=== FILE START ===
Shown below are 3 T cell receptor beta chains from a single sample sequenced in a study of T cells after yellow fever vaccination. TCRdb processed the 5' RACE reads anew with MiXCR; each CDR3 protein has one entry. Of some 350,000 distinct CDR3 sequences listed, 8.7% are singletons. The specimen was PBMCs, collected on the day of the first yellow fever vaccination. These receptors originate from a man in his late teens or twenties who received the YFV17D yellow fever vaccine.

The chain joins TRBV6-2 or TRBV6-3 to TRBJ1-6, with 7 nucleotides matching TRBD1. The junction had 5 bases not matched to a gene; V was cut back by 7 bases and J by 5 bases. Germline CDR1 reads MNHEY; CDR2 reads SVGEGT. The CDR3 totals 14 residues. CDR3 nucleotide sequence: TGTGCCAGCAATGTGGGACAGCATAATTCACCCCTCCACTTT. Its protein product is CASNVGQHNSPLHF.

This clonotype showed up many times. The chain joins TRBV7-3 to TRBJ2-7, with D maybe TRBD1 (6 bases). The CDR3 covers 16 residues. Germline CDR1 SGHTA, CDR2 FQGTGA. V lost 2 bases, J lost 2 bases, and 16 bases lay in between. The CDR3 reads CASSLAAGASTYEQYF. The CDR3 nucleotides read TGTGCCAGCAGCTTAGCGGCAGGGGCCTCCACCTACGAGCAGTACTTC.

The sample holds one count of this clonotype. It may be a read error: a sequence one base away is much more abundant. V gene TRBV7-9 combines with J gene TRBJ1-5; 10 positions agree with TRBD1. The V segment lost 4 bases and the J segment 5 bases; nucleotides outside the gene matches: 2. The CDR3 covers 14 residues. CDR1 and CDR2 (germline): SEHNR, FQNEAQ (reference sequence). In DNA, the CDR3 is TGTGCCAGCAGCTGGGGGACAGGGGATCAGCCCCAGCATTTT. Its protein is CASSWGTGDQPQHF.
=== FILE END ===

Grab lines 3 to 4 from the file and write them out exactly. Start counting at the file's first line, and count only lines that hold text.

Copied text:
This clonotype showed up many times. The chain joins TRBV7-3 to TRBJ2-7, with D maybe TRBD1 (6 bases). The CDR3 covers 16 residues. Germline CDR1 SGHTA, CDR2 FQGTGA. V lost 2 bases, J lost 2 bases, and 16 bases lay in between. The CDR3 reads CASSLAAGASTYEQYF. The CDR3 nucleotides read TGTGCCAGCAGCTTAGCGGCAGGGGCCTCCACCTACGAGCAGTACTTC.

The sample holds one count of this clonotype. It may be a read error: a sequence one base away is much more abundant. V gene TRBV7-9 combines with J gene TRBJ1-5; 10 positions agree with TRBD1. The V segment lost 4 bases and the J segment 5 bases; nucleotides outside the gene matches: 2. The CDR3 covers 14 residues. CDR1 and CDR2 (germline): SEHNR, FQNEAQ (reference sequence). In DNA, the CDR3 is TGTGCCAGCAGCTGGGGGACAGGGGATCAGCCCCAGCATTTT. Its protein is CASSWGTGDQPQHF.